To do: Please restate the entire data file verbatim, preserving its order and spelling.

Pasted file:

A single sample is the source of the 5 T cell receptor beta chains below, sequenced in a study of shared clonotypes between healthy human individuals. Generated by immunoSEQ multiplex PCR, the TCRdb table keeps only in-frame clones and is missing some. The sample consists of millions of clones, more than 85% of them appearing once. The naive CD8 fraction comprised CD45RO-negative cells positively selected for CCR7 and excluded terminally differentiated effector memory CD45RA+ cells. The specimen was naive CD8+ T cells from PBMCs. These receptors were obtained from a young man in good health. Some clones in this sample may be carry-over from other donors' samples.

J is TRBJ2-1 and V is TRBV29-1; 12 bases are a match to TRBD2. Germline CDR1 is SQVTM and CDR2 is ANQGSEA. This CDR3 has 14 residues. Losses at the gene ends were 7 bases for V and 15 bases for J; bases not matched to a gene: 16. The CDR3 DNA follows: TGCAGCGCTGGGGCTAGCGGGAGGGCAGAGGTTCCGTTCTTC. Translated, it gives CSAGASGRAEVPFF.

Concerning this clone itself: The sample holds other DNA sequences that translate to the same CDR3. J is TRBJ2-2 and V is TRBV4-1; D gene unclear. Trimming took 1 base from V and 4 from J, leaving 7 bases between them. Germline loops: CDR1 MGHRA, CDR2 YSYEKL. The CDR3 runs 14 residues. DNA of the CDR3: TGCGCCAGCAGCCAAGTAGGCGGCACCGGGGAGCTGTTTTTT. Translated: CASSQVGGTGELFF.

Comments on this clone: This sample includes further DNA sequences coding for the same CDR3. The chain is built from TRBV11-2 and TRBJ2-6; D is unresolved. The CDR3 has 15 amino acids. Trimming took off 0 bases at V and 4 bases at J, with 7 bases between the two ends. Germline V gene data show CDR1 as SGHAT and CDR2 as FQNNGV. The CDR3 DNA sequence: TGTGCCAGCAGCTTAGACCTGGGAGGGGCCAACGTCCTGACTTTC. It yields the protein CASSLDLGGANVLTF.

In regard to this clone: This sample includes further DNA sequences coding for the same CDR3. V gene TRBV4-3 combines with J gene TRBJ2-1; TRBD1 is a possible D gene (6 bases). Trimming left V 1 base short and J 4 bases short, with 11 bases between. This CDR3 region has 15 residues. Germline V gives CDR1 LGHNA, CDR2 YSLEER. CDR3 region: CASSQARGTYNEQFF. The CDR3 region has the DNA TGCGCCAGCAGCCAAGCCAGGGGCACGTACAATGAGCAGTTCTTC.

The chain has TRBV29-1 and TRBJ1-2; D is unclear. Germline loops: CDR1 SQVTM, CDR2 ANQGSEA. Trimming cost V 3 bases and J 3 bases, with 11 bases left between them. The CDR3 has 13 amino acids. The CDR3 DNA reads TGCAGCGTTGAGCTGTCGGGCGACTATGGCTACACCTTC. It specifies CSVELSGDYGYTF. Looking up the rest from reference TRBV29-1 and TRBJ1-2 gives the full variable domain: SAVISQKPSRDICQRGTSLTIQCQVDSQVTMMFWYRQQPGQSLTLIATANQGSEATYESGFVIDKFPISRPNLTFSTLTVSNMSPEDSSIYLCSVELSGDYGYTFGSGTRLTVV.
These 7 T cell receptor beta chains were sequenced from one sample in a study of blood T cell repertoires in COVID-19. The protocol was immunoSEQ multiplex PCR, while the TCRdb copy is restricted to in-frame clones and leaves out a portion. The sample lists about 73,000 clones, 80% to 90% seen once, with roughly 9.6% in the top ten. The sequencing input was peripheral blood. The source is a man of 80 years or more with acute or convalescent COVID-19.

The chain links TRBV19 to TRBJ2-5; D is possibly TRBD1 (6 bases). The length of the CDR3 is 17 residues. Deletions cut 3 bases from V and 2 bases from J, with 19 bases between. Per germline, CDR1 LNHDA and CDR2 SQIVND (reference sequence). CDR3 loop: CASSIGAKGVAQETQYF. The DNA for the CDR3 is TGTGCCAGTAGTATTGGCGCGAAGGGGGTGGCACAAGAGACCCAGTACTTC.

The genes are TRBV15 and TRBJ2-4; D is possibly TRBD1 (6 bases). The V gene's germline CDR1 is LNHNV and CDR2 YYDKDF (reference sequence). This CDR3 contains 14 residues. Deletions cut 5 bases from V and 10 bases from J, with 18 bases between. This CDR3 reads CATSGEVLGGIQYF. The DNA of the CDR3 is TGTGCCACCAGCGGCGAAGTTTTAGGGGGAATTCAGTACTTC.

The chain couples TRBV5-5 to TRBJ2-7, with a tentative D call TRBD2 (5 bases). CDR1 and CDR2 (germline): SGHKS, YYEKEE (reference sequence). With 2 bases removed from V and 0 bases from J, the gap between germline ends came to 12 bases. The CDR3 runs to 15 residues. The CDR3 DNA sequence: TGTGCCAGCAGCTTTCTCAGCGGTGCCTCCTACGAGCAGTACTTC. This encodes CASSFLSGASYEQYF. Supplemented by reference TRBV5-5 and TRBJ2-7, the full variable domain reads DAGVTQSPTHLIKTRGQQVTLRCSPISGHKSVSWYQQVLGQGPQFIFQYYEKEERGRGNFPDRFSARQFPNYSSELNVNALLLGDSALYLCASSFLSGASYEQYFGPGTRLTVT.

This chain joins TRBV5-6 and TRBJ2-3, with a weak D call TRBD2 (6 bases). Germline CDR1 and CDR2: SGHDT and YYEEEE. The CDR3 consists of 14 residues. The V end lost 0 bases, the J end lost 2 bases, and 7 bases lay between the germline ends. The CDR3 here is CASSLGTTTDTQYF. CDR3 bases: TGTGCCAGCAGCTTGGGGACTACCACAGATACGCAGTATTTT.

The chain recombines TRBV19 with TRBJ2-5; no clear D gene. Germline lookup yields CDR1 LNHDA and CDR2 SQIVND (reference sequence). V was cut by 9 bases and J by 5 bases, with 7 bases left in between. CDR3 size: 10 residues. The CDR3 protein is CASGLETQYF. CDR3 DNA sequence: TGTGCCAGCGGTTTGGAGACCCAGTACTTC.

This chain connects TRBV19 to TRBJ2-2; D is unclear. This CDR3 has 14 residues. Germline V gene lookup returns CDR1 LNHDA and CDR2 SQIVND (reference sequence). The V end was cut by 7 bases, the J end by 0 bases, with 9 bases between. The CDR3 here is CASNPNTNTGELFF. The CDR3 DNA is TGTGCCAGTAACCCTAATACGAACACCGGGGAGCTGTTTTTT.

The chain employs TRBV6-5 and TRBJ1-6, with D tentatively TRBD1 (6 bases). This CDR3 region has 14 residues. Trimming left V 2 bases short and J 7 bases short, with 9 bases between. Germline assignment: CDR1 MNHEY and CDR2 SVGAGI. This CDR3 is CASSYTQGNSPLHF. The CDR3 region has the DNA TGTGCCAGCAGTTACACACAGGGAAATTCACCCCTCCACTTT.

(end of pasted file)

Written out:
A single sample is the source of the 5 T cell receptor beta chains below, sequenced in a study of shared clonotypes between healthy human individuals. Generated by immunoSEQ multiplex PCR, the TCRdb table keeps only in-frame clones and is missing some. The sample consists of millions of clones, more than 85% of them appearing once. The naive CD8 fraction comprised CD45RO-negative cells positively selected for CCR7 and excluded terminally differentiated effector memory CD45RA+ cells. The specimen was naive CD8+ T cells from PBMCs. These receptors were obtained from a young man in good health. Some clones in this sample may be carry-over from other donors' samples.

J is TRBJ2-1 and V is TRBV29-1; 12 bases are a match to TRBD2. Germline CDR1 is SQVTM and CDR2 is ANQGSEA. This CDR3 has 14 residues. Losses at the gene ends were 7 bases for V and 15 bases for J; bases not matched to a gene: 16. The CDR3 DNA follows: TGCAGCGCTGGGGCTAGCGGGAGGGCAGAGGTTCCGTTCTTC. Translated, it gives CSAGASGRAEVPFF.

Concerning this clone itself: The sample holds other DNA sequences that translate to the same CDR3. J is TRBJ2-2 and V is TRBV4-1; D gene unclear. Trimming took 1 base from V and 4 from J, leaving 7 bases between them. Germline loops: CDR1 MGHRA, CDR2 YSYEKL. The CDR3 runs 14 residues. DNA of the CDR3: TGCGCCAGCAGCCAAGTAGGCGGCACCGGGGAGCTGTTTTTT. Translated: CASSQVGGTGELFF.

Comments on this clone: This sample includes further DNA sequences coding for the same CDR3. The chain is built from TRBV11-2 and TRBJ2-6; D is unresolved. The CDR3 has 15 amino acids. Trimming took off 0 bases at V and 4 bases at J, with 7 bases between the two ends. Germline V gene data show CDR1 as SGHAT and CDR2 as FQNNGV. The CDR3 DNA sequence: TGTGCCAGCAGCTTAGACCTGGGAGGGGCCAACGTCCTGACTTTC. It yields the protein CASSLDLGGANVLTF.

In regard to this clone: This sample includes further DNA sequences coding for the same CDR3. V gene TRBV4-3 combines with J gene TRBJ2-1; TRBD1 is a possible D gene (6 bases). Trimming left V 1 base short and J 4 bases short, with 11 bases between. This CDR3 region has 15 residues. Germline V gives CDR1 LGHNA, CDR2 YSLEER. CDR3 region: CASSQARGTYNEQFF. The CDR3 region has the DNA TGCGCCAGCAGCCAAGCCAGGGGCACGTACAATGAGCAGTTCTTC.

The chain has TRBV29-1 and TRBJ1-2; D is unclear. Germline loops: CDR1 SQVTM, CDR2 ANQGSEA. Trimming cost V 3 bases and J 3 bases, with 11 bases left between them. The CDR3 has 13 amino acids. The CDR3 DNA reads TGCAGCGTTGAGCTGTCGGGCGACTATGGCTACACCTTC. It specifies CSVELSGDYGYTF. Looking up the rest from reference TRBV29-1 and TRBJ1-2 gives the full variable domain: SAVISQKPSRDICQRGTSLTIQCQVDSQVTMMFWYRQQPGQSLTLIATANQGSEATYESGFVIDKFPISRPNLTFSTLTVSNMSPEDSSIYLCSVELSGDYGYTFGSGTRLTVV.
These 7 T cell receptor beta chains were sequenced from one sample in a study of blood T cell repertoires in COVID-19. The protocol was immunoSEQ multiplex PCR, while the TCRdb copy is restricted to in-frame clones and leaves out a portion. The sample lists about 73,000 clones, 80% to 90% seen once, with roughly 9.6% in the top ten. The sequencing input was peripheral blood. The source is a man of 80 years or more with acute or convalescent COVID-19.

The chain links TRBV19 to TRBJ2-5; D is possibly TRBD1 (6 bases). The length of the CDR3 is 17 residues. Deletions cut 3 bases from V and 2 bases from J, with 19 bases between. Per germline, CDR1 LNHDA and CDR2 SQIVND (reference sequence). CDR3 loop: CASSIGAKGVAQETQYF. The DNA for the CDR3 is TGTGCCAGTAGTATTGGCGCGAAGGGGGTGGCACAAGAGACCCAGTACTTC.

The genes are TRBV15 and TRBJ2-4; D is possibly TRBD1 (6 bases). The V gene's germline CDR1 is LNHNV and CDR2 YYDKDF (reference sequence). This CDR3 contains 14 residues. Deletions cut 5 bases from V and 10 bases from J, with 18 bases between. This CDR3 reads CATSGEVLGGIQYF. The DNA of the CDR3 is TGTGCCACCAGCGGCGAAGTTTTAGGGGGAATTCAGTACTTC.

The chain couples TRBV5-5 to TRBJ2-7, with a tentative D call TRBD2 (5 bases). CDR1 and CDR2 (germline): SGHKS, YYEKEE (reference sequence). With 2 bases removed from V and 0 bases from J, the gap between germline ends came to 12 bases. The CDR3 runs to 15 residues. The CDR3 DNA sequence: TGTGCCAGCAGCTTTCTCAGCGGTGCCTCCTACGAGCAGTACTTC. This encodes CASSFLSGASYEQYF. Supplemented by reference TRBV5-5 and TRBJ2-7, the full variable domain reads DAGVTQSPTHLIKTRGQQVTLRCSPISGHKSVSWYQQVLGQGPQFIFQYYEKEERGRGNFPDRFSARQFPNYSSELNVNALLLGDSALYLCASSFLSGASYEQYFGPGTRLTVT.

This chain joins TRBV5-6 and TRBJ2-3, with a weak D call TRBD2 (6 bases). Germline CDR1 and CDR2: SGHDT and YYEEEE. The CDR3 consists of 14 residues. The V end lost 0 bases, the J end lost 2 bases, and 7 bases lay between the germline ends. The CDR3 here is CASSLGTTTDTQYF. CDR3 bases: TGTGCCAGCAGCTTGGGGACTACCACAGATACGCAGTATTTT.

The chain recombines TRBV19 with TRBJ2-5; no clear D gene. Germline lookup yields CDR1 LNHDA and CDR2 SQIVND (reference sequence). V was cut by 9 bases and J by 5 bases, with 7 bases left in between. CDR3 size: 10 residues. The CDR3 protein is CASGLETQYF. CDR3 DNA sequence: TGTGCCAGCGGTTTGGAGACCCAGTACTTC.

This chain connects TRBV19 to TRBJ2-2; D is unclear. This CDR3 has 14 residues. Germline V gene lookup returns CDR1 LNHDA and CDR2 SQIVND (reference sequence). The V end was cut by 7 bases, the J end by 0 bases, with 9 bases between. The CDR3 here is CASNPNTNTGELFF. The CDR3 DNA is TGTGCCAGTAACCCTAATACGAACACCGGGGAGCTGTTTTTT.

The chain employs TRBV6-5 and TRBJ1-6, with D tentatively TRBD1 (6 bases). This CDR3 region has 14 residues. Trimming left V 2 bases short and J 7 bases short, with 9 bases between. Germline assignment: CDR1 MNHEY and CDR2 SVGAGI. This CDR3 is CASSYTQGNSPLHF. The CDR3 region has the DNA TGTGCCAGCAGTTACACACAGGGAAATTCACCCCTCCACTTT.